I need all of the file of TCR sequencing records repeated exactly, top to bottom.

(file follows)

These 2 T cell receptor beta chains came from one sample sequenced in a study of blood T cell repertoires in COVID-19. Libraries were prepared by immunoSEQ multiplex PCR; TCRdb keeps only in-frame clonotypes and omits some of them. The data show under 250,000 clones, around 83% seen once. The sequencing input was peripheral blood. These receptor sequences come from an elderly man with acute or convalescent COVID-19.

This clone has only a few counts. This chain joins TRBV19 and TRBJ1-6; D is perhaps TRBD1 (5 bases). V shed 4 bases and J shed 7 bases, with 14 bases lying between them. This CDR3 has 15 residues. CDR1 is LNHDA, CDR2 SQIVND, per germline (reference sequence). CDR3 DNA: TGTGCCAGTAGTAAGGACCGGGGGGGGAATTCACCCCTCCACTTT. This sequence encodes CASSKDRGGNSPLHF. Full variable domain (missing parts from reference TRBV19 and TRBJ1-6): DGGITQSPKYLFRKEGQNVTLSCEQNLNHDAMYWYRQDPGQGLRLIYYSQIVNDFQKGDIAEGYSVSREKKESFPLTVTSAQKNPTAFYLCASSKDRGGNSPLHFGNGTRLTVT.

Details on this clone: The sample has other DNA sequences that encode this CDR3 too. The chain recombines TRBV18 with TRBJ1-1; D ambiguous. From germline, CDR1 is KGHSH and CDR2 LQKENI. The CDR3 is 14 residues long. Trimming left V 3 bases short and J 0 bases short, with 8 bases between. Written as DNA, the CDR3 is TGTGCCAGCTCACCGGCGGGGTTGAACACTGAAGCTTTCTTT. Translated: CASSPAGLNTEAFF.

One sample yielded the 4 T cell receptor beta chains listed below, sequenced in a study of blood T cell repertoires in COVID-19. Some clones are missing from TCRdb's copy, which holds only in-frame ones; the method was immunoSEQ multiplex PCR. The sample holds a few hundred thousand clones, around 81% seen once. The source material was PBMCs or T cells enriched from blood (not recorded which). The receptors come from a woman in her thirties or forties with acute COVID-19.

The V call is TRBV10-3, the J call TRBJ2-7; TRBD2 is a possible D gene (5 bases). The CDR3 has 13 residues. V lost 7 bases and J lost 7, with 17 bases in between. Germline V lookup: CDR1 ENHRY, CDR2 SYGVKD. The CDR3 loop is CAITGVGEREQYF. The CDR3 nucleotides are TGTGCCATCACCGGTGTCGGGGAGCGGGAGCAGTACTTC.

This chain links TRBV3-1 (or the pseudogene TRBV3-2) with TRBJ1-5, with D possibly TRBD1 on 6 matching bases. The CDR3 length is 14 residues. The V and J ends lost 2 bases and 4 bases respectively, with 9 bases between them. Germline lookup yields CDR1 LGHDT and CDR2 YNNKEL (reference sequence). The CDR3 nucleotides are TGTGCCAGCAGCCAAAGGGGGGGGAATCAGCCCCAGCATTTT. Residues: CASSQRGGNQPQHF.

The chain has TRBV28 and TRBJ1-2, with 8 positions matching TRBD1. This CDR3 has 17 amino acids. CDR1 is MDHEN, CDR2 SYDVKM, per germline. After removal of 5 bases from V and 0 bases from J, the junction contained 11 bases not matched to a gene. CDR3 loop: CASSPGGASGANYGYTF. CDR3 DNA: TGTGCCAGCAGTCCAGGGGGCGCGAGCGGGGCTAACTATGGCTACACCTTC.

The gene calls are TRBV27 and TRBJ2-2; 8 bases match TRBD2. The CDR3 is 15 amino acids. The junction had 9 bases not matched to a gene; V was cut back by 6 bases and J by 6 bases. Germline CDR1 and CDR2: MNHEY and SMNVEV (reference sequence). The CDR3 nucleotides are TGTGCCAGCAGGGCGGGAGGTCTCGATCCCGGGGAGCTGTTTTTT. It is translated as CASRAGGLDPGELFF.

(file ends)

These 2 T cell receptor beta chains came from one sample sequenced in a study of blood T cell repertoires in COVID-19. Libraries were prepared by immunoSEQ multiplex PCR; TCRdb keeps only in-frame clonotypes and omits some of them. The data show under 250,000 clones, around 83% seen once. The sequencing input was peripheral blood. These receptor sequences come from an elderly man with acute or convalescent COVID-19.

This clone has only a few counts. This chain joins TRBV19 and TRBJ1-6; D is perhaps TRBD1 (5 bases). V shed 4 bases and J shed 7 bases, with 14 bases lying between them. This CDR3 has 15 residues. CDR1 is LNHDA, CDR2 SQIVND, per germline (reference sequence). CDR3 DNA: TGTGCCAGTAGTAAGGACCGGGGGGGGAATTCACCCCTCCACTTT. This sequence encodes CASSKDRGGNSPLHF. Full variable domain (missing parts from reference TRBV19 and TRBJ1-6): DGGITQSPKYLFRKEGQNVTLSCEQNLNHDAMYWYRQDPGQGLRLIYYSQIVNDFQKGDIAEGYSVSREKKESFPLTVTSAQKNPTAFYLCASSKDRGGNSPLHFGNGTRLTVT.

Details on this clone: The sample has other DNA sequences that encode this CDR3 too. The chain recombines TRBV18 with TRBJ1-1; D ambiguous. From germline, CDR1 is KGHSH and CDR2 LQKENI. The CDR3 is 14 residues long. Trimming left V 3 bases short and J 0 bases short, with 8 bases between. Written as DNA, the CDR3 is TGTGCCAGCTCACCGGCGGGGTTGAACACTGAAGCTTTCTTT. Translated: CASSPAGLNTEAFF.

One sample yielded the 4 T cell receptor beta chains listed below, sequenced in a study of blood T cell repertoires in COVID-19. Some clones are missing from TCRdb's copy, which holds only in-frame ones; the method was immunoSEQ multiplex PCR. The sample holds a few hundred thousand clones, around 81% seen once. The source material was PBMCs or T cells enriched from blood (not recorded which). The receptors come from a woman in her thirties or forties with acute COVID-19.

The V call is TRBV10-3, the J call TRBJ2-7; TRBD2 is a possible D gene (5 bases). The CDR3 has 13 residues. V lost 7 bases and J lost 7, with 17 bases in between. Germline V lookup: CDR1 ENHRY, CDR2 SYGVKD. The CDR3 loop is CAITGVGEREQYF. The CDR3 nucleotides are TGTGCCATCACCGGTGTCGGGGAGCGGGAGCAGTACTTC.

This chain links TRBV3-1 (or the pseudogene TRBV3-2) with TRBJ1-5, with D possibly TRBD1 on 6 matching bases. The CDR3 length is 14 residues. The V and J ends lost 2 bases and 4 bases respectively, with 9 bases between them. Germline lookup yields CDR1 LGHDT and CDR2 YNNKEL (reference sequence). The CDR3 nucleotides are TGTGCCAGCAGCCAAAGGGGGGGGAATCAGCCCCAGCATTTT. Residues: CASSQRGGNQPQHF.

The chain has TRBV28 and TRBJ1-2, with 8 positions matching TRBD1. This CDR3 has 17 amino acids. CDR1 is MDHEN, CDR2 SYDVKM, per germline. After removal of 5 bases from V and 0 bases from J, the junction contained 11 bases not matched to a gene. CDR3 loop: CASSPGGASGANYGYTF. CDR3 DNA: TGTGCCAGCAGTCCAGGGGGCGCGAGCGGGGCTAACTATGGCTACACCTTC.

The gene calls are TRBV27 and TRBJ2-2; 8 bases match TRBD2. The CDR3 is 15 amino acids. The junction had 9 bases not matched to a gene; V was cut back by 6 bases and J by 6 bases. Germline CDR1 and CDR2: MNHEY and SMNVEV (reference sequence). The CDR3 nucleotides are TGTGCCAGCAGGGCGGGAGGTCTCGATCCCGGGGAGCTGTTTTTT. It is translated as CASRAGGLDPGELFF.